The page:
Update: We share a few comments at the bottom of this post.
ReadersFirst represents 292 library systems in the U.S. and Canada.
From a Summary & News Release
The ReadersFirst Guide to Library E- Book Vendors ranks seven Library e-book vendors and outlines best practices for the distribution of eBooks.
“We believe that in the long run these guidelines will be good for everyone, but most importantly
for our patrons,” said Michael Santangelo, Electronic Resources Coordinator for BookOps and ReadersFirst current coordinator. “E-books provide another way to reachreaders—whether long standing library supporters or new users. Yet the full potential of lending e-books in libraries is being held back by technological confusion that even library staff members, as well as their library patrons, have trouble navigating. We advocate for giving libraries the proper tools, real choices, and open systems as concerns the discovery, circulation, and downloading of e-books and in order for these libraries to select or create user-friendly e-lending systems for their respective institutions.”
How The Guide Was Put Together
To fully assess e-book vendors and their platforms, ReadersFirst developed an evaluation form to be completed by vendors based on the organization’s four principles:
- Find e-books with an easy search of a single, comprehensive catalog including all of the library’s offerings.
- Access e-book checkouts, holds, availability and communications in the same way they manage other library offerings.
- Seamlessly access all e-books in one place, regardless of publisher or distributor.
- Download e-books that are compatible with all reading devices.Major vendors responded to the survey, which included questions about whether a platform could store and index metadata, allow patrons to place an item on hold, provide detailed account information, send delivery notifications to patrons and more. Vendor responses were ranked on a scale of 0 -100 based on compliance of ReadersFirst principles. Participating vendors included noted e-book distributors Overdrive, Baker & Taylor Axis 360 and 3M Cloud Library.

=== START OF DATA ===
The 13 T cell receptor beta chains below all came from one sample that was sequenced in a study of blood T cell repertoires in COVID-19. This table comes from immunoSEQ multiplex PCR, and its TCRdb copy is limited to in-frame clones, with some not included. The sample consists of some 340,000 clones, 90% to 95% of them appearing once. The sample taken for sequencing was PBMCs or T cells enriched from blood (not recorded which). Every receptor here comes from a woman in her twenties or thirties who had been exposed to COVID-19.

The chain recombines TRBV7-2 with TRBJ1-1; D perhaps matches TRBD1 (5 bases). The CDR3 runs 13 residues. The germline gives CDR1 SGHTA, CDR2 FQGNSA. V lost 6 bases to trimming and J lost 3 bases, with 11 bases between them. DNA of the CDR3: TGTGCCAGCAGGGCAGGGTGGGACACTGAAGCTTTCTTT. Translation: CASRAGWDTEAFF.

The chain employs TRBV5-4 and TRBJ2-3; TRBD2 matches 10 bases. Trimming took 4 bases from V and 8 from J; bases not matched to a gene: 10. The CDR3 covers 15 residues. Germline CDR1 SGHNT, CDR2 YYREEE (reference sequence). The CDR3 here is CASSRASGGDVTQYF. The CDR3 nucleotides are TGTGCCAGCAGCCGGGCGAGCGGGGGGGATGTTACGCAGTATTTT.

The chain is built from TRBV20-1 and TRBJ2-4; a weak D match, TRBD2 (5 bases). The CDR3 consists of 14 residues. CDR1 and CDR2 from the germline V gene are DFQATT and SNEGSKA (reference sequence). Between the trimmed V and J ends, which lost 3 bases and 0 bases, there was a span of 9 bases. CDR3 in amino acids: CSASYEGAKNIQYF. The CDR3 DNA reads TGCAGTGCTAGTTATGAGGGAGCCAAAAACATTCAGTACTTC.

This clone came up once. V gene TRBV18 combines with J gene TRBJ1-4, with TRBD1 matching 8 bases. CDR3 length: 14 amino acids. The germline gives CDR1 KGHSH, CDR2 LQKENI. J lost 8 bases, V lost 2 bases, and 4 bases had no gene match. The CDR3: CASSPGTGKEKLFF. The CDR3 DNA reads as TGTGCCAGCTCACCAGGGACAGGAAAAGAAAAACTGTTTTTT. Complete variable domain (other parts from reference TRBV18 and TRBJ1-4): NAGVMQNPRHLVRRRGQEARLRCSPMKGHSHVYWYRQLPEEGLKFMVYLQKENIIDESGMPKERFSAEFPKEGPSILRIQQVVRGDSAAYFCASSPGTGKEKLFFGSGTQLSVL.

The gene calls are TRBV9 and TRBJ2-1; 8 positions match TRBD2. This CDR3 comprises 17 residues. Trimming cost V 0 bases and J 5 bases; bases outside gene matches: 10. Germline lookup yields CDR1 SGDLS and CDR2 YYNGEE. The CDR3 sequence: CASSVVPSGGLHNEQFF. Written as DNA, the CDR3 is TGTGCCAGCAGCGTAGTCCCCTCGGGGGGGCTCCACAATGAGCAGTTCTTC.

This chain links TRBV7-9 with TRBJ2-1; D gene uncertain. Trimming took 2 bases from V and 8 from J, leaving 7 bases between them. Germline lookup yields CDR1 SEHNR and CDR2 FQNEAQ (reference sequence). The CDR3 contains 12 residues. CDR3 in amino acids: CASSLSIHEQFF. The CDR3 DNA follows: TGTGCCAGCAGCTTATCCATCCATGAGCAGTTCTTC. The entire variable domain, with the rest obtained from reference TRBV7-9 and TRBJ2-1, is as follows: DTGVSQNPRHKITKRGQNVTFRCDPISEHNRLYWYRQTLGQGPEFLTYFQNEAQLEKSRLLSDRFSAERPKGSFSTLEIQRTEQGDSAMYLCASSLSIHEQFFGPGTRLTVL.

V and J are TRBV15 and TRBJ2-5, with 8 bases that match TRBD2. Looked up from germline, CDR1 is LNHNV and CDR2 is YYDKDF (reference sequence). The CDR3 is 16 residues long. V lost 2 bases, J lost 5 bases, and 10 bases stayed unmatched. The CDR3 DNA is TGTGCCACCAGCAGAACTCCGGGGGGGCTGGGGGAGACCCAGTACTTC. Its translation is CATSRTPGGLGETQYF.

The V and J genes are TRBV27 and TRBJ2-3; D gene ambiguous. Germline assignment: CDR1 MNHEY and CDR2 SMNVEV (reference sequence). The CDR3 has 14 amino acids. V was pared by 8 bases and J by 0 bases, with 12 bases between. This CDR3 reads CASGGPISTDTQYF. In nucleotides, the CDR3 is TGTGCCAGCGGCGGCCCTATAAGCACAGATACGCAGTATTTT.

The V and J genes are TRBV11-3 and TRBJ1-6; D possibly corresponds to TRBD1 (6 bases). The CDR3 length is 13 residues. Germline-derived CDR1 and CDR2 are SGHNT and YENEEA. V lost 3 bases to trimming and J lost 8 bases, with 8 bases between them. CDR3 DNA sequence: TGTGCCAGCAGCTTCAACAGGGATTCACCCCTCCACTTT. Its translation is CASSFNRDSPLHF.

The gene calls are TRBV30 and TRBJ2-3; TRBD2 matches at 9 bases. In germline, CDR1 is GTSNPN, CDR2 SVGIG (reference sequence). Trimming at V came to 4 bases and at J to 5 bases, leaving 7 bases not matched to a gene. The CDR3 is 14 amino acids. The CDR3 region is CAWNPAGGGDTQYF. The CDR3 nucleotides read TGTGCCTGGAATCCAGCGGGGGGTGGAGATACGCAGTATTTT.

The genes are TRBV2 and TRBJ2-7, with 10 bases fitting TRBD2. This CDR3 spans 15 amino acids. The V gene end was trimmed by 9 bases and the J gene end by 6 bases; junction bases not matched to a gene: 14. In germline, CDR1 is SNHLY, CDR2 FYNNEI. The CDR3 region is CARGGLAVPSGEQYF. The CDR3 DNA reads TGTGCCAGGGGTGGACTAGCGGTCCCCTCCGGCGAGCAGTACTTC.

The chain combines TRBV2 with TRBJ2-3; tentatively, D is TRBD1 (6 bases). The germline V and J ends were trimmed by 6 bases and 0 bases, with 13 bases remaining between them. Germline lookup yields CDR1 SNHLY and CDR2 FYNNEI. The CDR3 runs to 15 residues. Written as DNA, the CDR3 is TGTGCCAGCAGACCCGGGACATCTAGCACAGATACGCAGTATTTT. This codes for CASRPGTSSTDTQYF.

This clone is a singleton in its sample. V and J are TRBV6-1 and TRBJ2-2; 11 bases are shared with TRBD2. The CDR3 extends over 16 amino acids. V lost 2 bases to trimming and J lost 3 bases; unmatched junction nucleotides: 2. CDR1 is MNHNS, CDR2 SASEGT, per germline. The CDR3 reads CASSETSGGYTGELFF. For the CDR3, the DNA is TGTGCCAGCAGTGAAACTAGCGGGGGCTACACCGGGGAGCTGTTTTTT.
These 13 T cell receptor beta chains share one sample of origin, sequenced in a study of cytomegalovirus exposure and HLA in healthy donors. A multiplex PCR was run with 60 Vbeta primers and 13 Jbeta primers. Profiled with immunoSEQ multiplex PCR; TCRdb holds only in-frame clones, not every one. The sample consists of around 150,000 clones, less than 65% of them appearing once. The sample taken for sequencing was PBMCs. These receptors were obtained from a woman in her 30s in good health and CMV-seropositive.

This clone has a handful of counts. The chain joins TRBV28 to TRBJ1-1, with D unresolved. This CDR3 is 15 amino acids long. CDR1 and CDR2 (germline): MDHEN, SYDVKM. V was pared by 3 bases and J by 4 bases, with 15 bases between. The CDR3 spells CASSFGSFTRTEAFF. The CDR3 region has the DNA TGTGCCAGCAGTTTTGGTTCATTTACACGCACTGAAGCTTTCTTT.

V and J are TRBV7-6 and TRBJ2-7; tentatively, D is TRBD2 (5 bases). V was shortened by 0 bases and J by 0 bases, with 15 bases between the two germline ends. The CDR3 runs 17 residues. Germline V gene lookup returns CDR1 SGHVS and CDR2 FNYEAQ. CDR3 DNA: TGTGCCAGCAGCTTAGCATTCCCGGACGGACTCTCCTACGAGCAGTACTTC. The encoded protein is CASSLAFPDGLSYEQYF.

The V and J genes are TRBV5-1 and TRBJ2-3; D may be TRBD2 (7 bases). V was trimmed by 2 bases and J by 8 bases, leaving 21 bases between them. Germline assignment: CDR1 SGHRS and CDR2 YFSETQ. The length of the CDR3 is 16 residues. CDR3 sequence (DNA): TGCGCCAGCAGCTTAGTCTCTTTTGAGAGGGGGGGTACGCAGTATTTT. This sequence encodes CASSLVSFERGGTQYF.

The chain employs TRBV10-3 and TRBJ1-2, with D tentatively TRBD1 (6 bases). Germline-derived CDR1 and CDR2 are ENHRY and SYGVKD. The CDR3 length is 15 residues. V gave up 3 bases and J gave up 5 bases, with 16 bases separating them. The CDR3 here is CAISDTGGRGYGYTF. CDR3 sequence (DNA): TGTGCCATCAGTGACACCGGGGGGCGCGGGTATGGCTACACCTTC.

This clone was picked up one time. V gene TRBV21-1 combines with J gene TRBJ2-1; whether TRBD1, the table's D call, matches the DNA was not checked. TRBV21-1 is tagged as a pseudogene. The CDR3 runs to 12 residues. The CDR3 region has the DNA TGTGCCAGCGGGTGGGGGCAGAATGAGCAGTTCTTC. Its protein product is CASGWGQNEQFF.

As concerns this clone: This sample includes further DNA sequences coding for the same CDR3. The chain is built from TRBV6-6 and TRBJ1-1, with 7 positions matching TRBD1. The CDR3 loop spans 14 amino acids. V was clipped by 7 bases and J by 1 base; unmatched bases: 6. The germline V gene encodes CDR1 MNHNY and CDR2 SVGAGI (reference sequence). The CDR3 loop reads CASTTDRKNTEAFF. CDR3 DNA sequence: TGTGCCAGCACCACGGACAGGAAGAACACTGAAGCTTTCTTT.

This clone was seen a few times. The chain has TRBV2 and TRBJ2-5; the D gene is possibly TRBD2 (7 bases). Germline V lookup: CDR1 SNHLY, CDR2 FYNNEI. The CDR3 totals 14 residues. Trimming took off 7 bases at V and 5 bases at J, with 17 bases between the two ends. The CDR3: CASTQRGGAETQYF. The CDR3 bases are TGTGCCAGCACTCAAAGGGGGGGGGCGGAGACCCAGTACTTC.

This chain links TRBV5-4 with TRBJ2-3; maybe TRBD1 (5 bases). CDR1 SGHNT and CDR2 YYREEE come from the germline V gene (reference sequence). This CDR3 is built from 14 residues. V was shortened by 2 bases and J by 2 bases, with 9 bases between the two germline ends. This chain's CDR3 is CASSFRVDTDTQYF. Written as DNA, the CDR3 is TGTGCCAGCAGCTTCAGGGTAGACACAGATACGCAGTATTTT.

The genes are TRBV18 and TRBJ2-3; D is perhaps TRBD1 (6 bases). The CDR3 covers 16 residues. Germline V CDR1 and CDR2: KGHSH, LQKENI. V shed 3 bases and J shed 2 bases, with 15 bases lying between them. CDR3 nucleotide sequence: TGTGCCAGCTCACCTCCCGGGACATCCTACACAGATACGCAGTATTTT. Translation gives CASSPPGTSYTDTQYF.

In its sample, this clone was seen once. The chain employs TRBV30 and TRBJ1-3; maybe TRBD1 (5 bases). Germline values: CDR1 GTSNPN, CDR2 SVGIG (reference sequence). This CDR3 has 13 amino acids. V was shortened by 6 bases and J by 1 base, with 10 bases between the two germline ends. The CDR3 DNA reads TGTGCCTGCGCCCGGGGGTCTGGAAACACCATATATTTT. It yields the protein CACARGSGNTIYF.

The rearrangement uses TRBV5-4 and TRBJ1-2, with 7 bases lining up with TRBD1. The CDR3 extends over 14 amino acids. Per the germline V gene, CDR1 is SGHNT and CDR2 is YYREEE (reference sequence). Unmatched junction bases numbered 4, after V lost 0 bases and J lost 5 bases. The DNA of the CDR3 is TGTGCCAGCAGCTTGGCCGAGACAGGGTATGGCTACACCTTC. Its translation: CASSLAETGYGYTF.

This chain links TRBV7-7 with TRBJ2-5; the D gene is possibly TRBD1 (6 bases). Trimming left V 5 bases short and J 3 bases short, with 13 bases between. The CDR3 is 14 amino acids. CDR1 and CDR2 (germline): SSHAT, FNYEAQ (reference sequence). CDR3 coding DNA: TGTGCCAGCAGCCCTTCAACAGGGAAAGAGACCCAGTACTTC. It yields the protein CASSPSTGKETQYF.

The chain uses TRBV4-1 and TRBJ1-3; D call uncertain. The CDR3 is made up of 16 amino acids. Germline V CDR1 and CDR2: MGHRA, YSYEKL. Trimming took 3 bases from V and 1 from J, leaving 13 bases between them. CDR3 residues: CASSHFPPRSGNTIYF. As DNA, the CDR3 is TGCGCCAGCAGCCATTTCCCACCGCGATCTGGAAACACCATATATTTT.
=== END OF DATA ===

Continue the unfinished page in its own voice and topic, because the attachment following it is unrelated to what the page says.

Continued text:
Direct to Full Text of The ReadersFirst Guide to Library E- Book Vendors (17 pages; PDF)
Comments from Gary
User/reader privacy is central to what library’s provide and is part of the ALA Code of Ethics but the ReadersFirst key principals, this guide, or content access requirements make no mention of privacy when it comes to library ebooks. This is disappointing and we hope ReadersFirst addresses user privacy moving forward.
While we have written a lot about privacy and transparency as it relates to library ebooks placed on Kindle devices there are other issues at play that all users and librarians should be aware of independent of the device or service they use. Not addressing privacy/transparency as it relates to users library will not make these issues go away, cease from being a concern, and stop new ones from appearing.
A library user should be assured that a library’s commitment to user privacy with ebooks is the same as it is with print materials. I’m not sure this is the case. Plus, potential problems that might occur should be made clear.
Libraries want others who deal with data to be as transparent as possible. What about us?
Finally, if user privacy is not a concern with regards to ebooks (and for that matter other electronic serviece) that’s fine but that means it’s time to amend the ALA Code of Ethics.